The Deputy Speaker
I thank the hon. member for Regina—Qu'Appelle for raising a question that is very substantive and of a very important nature with regard to a possible leak of information from the Standing Committee on Justice, Human Rights, Public Safety and Emergency Preparedness.
The member for Regina--Qu'Appelle would be aware that that particular report has not been tabled and is not yet before the House. However, when it is tabled, I would expect early next week, the Chair will entertain submissions from other parties interested in the matter.
Until such time, the Chair will take the question raised by the hon. member for Regina—Qu'Appelle under advisement, as he has already suggested.
The hon. member for Argenteuil—Papineau—Mirabel.
The House resumed consideration of the motion.
Mario Laframboise Argenteuil—Papineau—Mirabel, QC
Mr. Speaker, it is obviously a pleasure for me to speak on this Bloc Quebecois motion which reads—and I shall take the time to read it so that everyone in Quebec and everyone in Canada listening to us, even the Liberal members and members of the other parties in this House, understands the meaning of the words:
That, in the opinion of this House, the government should propose, before the dissolution of the House, an employment insurance reform along the lines of the 17 recommendations contained in the unanimous report of the Standing Committee on Human Resources Development and the Status of Persons with Disabilities entitled “Beyond Bill C-2: A Review of Other Proposals to Reform Employment Insurance”.
I took the trouble to read the motion aloud because many of the Liberal members in this House, and others, have made speeches that tried to make us believe—especially those from the government side—that this good government is making or has made all necessary efforts to find a solution to the problems of people who have trouble collecting employment insurance benefits, particularly seasonal and other workers.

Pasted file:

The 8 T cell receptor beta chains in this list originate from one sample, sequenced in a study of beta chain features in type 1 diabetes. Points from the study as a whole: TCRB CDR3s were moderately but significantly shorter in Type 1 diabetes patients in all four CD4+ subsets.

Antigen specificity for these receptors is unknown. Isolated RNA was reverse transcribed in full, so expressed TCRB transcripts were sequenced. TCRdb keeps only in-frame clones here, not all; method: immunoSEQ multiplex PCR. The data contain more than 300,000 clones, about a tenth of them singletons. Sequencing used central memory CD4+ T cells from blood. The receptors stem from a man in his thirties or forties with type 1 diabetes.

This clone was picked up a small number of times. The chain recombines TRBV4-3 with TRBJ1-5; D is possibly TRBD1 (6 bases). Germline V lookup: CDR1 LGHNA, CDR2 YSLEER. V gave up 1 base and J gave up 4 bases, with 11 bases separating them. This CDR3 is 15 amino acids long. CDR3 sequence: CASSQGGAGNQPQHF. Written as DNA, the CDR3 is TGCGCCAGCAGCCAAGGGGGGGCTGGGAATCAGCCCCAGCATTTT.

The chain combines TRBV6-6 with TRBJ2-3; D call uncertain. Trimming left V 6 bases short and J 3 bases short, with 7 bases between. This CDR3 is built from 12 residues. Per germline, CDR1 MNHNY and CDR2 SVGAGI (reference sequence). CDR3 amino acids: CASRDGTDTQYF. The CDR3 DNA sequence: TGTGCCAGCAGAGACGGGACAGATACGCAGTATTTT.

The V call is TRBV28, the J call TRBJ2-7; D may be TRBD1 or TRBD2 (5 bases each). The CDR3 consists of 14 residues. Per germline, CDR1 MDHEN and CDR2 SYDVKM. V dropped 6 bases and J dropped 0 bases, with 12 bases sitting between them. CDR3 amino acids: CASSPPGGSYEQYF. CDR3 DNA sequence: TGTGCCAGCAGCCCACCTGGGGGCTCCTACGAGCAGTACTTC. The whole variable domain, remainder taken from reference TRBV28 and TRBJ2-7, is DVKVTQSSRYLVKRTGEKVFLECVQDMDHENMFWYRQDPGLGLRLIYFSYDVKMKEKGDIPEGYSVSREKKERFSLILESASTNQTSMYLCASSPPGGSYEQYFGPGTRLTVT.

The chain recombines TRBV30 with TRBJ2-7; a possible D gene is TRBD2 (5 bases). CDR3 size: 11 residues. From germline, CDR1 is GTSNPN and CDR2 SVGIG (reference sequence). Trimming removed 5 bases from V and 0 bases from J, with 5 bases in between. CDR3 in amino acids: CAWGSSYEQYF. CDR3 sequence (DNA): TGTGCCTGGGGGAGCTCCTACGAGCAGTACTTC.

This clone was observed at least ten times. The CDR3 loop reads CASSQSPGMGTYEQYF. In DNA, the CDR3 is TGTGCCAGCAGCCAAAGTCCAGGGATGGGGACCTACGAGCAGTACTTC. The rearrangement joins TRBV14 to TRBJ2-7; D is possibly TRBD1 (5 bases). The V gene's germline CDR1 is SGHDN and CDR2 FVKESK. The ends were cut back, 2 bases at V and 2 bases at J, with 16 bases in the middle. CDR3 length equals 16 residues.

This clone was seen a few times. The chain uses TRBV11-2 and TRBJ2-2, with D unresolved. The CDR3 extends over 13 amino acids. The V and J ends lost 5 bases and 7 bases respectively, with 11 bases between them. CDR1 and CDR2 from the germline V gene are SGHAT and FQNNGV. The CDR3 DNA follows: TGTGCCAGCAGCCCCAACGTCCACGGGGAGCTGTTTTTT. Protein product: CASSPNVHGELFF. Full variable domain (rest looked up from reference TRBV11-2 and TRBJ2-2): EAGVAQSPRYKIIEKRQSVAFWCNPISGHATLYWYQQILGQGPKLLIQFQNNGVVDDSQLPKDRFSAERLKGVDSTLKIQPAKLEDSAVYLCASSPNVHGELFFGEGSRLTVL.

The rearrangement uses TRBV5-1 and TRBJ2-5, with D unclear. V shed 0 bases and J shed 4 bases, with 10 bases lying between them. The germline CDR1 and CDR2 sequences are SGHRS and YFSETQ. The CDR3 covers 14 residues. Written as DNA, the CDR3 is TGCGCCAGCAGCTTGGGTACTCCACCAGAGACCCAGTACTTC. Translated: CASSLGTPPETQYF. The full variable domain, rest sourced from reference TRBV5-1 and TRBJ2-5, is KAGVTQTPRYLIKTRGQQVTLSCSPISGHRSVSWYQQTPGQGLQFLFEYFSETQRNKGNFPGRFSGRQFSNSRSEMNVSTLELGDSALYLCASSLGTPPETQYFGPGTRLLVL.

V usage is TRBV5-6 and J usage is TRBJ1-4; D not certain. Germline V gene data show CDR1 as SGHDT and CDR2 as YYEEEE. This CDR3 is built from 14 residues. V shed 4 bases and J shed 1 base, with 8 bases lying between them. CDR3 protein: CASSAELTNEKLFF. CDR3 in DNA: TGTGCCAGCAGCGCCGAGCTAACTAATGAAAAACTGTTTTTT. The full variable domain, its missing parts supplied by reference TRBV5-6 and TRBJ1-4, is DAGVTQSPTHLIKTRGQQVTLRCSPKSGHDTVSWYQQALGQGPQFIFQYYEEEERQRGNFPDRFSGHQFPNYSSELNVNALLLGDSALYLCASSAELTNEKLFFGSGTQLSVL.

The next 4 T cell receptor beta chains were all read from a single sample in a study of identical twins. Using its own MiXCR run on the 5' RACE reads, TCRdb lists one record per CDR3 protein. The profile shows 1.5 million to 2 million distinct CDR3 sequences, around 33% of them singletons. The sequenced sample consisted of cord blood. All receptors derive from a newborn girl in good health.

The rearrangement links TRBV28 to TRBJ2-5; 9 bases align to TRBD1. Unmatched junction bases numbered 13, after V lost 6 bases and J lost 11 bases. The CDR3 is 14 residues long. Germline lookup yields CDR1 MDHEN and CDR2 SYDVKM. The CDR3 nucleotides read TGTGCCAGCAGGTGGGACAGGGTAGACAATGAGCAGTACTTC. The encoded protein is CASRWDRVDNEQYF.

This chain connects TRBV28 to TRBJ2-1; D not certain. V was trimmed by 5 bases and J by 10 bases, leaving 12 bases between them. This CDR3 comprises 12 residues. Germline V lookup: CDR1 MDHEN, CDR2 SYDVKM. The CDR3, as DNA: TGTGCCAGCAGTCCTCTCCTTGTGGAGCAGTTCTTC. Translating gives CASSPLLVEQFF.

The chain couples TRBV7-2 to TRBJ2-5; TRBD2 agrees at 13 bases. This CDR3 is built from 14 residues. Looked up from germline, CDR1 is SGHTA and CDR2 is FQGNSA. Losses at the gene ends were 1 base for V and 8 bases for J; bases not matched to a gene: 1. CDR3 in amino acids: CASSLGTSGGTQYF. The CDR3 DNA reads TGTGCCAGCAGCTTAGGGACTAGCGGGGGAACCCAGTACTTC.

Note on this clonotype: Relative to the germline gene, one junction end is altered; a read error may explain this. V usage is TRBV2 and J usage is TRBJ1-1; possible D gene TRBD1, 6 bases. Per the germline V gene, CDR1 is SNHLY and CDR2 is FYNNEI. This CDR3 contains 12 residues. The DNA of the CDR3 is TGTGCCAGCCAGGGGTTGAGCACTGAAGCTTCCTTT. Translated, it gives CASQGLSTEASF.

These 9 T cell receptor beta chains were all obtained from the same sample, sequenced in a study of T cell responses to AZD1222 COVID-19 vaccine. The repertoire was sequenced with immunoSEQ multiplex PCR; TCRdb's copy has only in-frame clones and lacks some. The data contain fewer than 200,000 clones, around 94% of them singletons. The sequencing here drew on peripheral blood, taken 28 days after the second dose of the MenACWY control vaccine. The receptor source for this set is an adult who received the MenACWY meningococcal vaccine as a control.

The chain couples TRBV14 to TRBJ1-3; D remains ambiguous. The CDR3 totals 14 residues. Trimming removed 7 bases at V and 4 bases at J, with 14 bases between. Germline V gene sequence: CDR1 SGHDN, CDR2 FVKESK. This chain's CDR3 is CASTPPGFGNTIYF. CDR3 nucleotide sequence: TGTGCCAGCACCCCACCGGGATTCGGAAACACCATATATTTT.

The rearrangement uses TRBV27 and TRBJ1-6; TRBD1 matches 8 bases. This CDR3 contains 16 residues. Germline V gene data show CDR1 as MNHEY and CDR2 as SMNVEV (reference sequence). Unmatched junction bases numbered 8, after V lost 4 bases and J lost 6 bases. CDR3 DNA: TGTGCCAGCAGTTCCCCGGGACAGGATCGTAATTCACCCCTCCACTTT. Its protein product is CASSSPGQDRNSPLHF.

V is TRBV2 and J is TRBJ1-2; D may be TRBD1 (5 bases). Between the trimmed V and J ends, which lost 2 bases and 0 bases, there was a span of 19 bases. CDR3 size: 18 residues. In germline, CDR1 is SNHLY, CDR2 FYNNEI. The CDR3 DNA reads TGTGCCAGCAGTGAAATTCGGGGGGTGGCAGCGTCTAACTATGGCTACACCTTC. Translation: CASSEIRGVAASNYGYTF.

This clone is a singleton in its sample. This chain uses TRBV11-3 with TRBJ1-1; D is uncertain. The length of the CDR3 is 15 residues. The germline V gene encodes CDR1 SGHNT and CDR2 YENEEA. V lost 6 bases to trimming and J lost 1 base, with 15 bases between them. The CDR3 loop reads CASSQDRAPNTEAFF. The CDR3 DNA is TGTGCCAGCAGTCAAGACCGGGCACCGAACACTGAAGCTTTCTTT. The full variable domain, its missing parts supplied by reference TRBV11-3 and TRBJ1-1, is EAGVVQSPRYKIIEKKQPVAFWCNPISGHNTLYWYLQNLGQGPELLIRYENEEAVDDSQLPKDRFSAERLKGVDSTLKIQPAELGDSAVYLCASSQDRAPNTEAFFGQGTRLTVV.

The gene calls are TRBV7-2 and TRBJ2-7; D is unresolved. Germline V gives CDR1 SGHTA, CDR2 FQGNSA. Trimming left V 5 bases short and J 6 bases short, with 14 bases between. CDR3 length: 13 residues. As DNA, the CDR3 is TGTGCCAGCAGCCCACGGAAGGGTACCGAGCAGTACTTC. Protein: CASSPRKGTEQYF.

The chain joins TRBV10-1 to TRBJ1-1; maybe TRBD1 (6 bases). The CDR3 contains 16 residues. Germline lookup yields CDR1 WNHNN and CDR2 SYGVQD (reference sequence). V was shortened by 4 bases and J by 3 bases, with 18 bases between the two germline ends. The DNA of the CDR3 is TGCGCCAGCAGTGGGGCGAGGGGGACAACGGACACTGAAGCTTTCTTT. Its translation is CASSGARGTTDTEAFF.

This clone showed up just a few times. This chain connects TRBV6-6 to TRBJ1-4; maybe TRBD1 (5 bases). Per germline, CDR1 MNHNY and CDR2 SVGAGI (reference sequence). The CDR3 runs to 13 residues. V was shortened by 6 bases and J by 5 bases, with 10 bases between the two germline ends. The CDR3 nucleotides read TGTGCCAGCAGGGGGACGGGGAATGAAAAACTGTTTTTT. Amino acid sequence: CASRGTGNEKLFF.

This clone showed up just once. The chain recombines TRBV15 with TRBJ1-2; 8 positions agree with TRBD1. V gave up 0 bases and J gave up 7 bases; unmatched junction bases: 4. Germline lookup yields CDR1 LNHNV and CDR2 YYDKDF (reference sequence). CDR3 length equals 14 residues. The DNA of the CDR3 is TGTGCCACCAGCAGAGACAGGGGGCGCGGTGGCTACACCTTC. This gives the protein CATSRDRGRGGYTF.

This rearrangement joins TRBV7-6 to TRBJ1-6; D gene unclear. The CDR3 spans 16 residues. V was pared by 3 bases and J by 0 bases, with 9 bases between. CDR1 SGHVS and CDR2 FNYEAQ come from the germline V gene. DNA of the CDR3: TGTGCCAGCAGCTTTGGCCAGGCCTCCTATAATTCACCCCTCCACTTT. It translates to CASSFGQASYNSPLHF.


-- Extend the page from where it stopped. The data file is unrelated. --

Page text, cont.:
This is quite difficult. Once again, we are having this debate just before an election. It was right after the election in 2000 that a committee studied the whole issue, and it reported in May 2001. In 2000, all those elected and all the candidates of all parties—especially the Liberal Party—who travelled throughout Canada could obviously feel how disgruntled Canadians were with the employment insurance plan.
People were very unhappy because since 1996, when the then finance minister and present Prime Minister decided to change the plan, the federal government has not put any money into the EI fund. Only employers and workers are contributing. This should be an independent fund.
All those who contribute think that, if they are the ones who pay, they should manage the plan. But with the EI plan, it is just the opposite. Employee contributions are deducted from the paycheque, and employers also make their contribution at the same time. The federal government does not put in any money, but it is managing the fund and, to make things even worse, it takes the surplus, puts it in the consolidated revenue fund and uses that money.